The first-ever publicly disclosed hacking of the Singapore defense ministry’s (MINDEF) Internet-connected system last month has understandably spurred the city-state to further ramp up its war against a growing cyber threat (“Singapore Ramps Up Its Cyber War”).
As I have noted before, some of the measures taken thus far have included the setting up of a new cyber command called the Defense Cyber Organization (DCO) as well as creating a new cyber defense vocation to ensure that there is sufficient manpower and expertise in the field (See: This is in addition to initiatives that have been already unveiled, which have included greater collaboration with the private sector as well as other regional actors (See: “Singapore’s Cyber War Gets a Boost”).
But Singapore is also considering measures in the legal realm as well. The clearest sign of this so far emerged last Thursday, when several key amendments to Singapore’s cyber crime law, the Computer Misuse and Cybersecurity Act (CMCA), were proposed.Enjoying this article? Click here to subscribe for full access. Just $5 a month.
The amendments in the Computer Misuse and Cybersecurity (Amendment) Bill would increase the latitude for the government to crack down on cybercrime. Specifically, they would criminalize: the act of dealing and trading in personal information, including credit card fraud; the buying and selling of hacking tools such as malware and port scanners; and offenses that are committed abroad should they be deemed to cause “serious harm” to the city state.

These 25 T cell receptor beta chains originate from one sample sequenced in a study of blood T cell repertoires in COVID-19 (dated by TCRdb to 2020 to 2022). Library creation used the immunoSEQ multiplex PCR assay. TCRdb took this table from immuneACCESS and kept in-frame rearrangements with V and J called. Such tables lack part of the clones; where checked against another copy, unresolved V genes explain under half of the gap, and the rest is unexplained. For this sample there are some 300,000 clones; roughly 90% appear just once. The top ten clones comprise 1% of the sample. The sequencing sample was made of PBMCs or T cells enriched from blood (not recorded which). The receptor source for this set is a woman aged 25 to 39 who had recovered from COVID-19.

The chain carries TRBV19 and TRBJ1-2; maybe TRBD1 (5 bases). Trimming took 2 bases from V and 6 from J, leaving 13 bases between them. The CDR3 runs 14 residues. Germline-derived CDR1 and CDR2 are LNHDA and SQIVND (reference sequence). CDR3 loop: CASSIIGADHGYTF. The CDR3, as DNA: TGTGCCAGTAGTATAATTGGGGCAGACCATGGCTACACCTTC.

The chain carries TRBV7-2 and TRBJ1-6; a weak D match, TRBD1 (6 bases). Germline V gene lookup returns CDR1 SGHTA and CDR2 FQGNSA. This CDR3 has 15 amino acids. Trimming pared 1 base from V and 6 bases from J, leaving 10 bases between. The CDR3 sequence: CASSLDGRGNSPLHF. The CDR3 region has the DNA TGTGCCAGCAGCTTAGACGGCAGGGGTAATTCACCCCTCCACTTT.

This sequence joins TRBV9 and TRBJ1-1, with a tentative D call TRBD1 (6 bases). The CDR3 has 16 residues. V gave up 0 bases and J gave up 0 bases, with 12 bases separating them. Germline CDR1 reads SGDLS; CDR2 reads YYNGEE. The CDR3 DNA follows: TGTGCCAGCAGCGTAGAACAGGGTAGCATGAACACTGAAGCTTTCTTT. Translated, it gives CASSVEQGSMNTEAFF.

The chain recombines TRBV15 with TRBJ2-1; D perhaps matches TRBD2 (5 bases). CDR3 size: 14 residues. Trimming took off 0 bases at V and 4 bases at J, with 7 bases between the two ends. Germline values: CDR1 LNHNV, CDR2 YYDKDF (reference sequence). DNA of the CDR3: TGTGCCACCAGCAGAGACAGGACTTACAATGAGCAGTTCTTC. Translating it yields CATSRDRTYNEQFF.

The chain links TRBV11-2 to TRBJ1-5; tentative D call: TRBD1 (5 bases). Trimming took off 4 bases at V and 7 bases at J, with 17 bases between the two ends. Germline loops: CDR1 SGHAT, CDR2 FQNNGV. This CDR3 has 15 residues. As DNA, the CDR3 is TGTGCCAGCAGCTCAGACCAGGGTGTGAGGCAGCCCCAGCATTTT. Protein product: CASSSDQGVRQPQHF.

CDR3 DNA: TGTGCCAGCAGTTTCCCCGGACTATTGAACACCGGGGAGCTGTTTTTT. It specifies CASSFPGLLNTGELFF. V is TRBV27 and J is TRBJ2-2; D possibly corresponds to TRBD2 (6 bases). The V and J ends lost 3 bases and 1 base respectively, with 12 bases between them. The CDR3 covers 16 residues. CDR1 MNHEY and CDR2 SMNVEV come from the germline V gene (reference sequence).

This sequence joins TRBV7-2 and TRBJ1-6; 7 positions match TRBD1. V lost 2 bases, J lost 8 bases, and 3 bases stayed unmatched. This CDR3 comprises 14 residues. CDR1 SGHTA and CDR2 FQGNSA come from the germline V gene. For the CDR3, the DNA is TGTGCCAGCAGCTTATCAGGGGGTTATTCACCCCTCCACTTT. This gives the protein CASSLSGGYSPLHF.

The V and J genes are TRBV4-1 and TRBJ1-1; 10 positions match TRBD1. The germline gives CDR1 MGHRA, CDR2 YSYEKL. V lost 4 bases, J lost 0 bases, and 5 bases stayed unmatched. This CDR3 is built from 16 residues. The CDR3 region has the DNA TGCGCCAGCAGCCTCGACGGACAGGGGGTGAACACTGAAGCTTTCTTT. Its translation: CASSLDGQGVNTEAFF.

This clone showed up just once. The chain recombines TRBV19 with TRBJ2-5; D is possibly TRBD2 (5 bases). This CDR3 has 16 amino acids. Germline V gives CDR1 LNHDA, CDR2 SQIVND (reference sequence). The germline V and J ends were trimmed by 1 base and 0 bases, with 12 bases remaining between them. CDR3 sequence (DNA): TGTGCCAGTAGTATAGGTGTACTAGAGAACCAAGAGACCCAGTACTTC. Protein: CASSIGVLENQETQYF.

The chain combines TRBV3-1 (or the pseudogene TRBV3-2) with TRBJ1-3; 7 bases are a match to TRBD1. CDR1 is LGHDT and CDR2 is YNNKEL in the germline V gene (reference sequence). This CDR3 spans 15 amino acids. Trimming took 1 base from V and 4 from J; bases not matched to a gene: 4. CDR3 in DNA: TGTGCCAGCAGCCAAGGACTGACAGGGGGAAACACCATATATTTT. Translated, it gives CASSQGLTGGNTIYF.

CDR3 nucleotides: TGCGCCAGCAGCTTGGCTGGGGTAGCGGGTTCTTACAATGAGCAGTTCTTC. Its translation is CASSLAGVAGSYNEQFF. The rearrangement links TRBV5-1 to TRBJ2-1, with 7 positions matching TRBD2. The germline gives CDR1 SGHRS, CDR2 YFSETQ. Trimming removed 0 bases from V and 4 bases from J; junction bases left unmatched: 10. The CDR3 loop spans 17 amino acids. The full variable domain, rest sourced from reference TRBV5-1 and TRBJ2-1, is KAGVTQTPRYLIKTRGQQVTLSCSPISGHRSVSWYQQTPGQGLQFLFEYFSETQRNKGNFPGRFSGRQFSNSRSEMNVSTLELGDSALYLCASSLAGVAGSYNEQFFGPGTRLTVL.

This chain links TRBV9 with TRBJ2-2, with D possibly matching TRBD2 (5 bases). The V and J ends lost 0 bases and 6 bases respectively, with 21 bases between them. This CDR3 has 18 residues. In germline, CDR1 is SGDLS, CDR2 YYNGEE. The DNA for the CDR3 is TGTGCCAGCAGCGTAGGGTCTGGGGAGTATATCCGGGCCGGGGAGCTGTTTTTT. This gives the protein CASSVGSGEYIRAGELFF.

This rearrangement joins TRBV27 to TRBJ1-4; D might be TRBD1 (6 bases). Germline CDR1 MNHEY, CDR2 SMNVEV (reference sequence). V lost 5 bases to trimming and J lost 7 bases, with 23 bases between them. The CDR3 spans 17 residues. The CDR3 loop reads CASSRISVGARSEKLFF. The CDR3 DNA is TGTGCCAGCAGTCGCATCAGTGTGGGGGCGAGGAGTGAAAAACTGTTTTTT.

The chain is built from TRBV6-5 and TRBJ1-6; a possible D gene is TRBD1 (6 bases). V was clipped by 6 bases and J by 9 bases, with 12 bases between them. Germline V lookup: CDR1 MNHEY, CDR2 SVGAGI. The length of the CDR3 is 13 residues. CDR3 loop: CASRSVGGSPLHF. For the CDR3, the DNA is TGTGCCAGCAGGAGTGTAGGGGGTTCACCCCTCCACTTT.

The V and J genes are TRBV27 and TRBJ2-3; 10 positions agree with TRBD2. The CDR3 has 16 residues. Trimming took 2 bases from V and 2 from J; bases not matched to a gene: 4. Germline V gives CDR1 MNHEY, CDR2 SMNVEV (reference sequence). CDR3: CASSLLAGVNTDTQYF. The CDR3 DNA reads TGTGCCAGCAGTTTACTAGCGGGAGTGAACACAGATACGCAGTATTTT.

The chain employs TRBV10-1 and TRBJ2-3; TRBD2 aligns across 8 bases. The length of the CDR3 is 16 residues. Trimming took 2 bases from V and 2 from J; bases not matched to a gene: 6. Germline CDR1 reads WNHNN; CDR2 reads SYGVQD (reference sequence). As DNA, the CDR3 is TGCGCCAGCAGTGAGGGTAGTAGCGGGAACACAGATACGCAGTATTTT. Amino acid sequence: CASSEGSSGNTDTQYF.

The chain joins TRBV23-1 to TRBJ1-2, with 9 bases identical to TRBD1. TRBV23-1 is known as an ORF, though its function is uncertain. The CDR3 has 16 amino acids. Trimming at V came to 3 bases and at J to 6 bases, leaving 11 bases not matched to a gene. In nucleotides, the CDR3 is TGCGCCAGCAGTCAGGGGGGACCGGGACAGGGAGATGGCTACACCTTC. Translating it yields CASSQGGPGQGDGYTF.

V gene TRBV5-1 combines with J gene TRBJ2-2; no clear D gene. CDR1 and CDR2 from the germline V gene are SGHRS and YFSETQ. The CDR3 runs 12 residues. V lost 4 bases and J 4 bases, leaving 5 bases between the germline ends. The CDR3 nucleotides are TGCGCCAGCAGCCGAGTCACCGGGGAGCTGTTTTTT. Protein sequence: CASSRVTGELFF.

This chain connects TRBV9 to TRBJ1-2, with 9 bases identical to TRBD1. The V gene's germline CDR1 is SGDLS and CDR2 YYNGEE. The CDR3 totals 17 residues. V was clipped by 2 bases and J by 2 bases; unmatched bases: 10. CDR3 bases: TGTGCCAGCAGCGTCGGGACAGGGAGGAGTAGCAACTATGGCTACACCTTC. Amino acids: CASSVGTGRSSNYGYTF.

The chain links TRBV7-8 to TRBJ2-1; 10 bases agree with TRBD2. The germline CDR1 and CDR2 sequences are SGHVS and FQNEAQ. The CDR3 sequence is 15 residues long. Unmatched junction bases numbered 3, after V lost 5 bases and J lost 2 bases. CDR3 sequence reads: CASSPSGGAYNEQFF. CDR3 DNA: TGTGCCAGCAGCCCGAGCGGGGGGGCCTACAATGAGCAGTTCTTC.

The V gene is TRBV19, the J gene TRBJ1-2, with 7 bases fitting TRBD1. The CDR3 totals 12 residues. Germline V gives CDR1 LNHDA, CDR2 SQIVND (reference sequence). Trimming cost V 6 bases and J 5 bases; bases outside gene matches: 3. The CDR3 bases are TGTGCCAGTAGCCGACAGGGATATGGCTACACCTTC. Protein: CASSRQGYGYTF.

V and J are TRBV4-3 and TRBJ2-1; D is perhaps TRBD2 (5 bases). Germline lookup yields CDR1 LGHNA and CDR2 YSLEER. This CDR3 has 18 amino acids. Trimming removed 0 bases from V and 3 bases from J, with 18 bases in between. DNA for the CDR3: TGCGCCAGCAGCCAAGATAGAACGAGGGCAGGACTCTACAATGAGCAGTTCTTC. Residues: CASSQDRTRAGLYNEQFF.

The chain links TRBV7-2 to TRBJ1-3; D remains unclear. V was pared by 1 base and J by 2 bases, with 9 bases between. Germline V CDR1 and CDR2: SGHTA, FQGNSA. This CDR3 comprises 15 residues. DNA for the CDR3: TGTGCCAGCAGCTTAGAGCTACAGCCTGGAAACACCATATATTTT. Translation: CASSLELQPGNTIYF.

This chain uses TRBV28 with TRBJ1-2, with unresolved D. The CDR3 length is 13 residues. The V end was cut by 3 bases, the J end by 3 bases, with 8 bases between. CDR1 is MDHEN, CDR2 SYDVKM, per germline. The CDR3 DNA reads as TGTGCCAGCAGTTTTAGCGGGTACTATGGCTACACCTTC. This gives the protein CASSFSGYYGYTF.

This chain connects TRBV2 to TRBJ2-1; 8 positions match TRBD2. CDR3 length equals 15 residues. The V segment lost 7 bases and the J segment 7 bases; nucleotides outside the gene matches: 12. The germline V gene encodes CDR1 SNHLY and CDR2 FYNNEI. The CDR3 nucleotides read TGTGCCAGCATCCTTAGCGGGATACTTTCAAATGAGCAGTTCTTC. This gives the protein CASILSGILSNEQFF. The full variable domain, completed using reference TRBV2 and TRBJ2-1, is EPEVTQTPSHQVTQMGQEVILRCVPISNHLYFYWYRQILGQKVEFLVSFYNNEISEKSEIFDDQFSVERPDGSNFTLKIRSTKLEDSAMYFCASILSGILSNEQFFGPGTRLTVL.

This is not the first time Singapore has amended its cyber laws. Since the original Computer Misuse Act (CMA) was enacted in 1993 to criminalize unauthorized access or modification of computer material and other computer crimes, it has been amended three times, with the third time in 2013 resulting in its renaming from the CMA to the CMCA.
In a statement, Singapore’s Ministry of Home Affairs said that the latest proposed amendments to the CMCA would help “tackle the increasing scale and transnational nature of cybercrime, as well as the evolving tactics of cybercriminals.” Incidents like the MINDEF hack certainly help make the case for the government that some toughening may be necessary.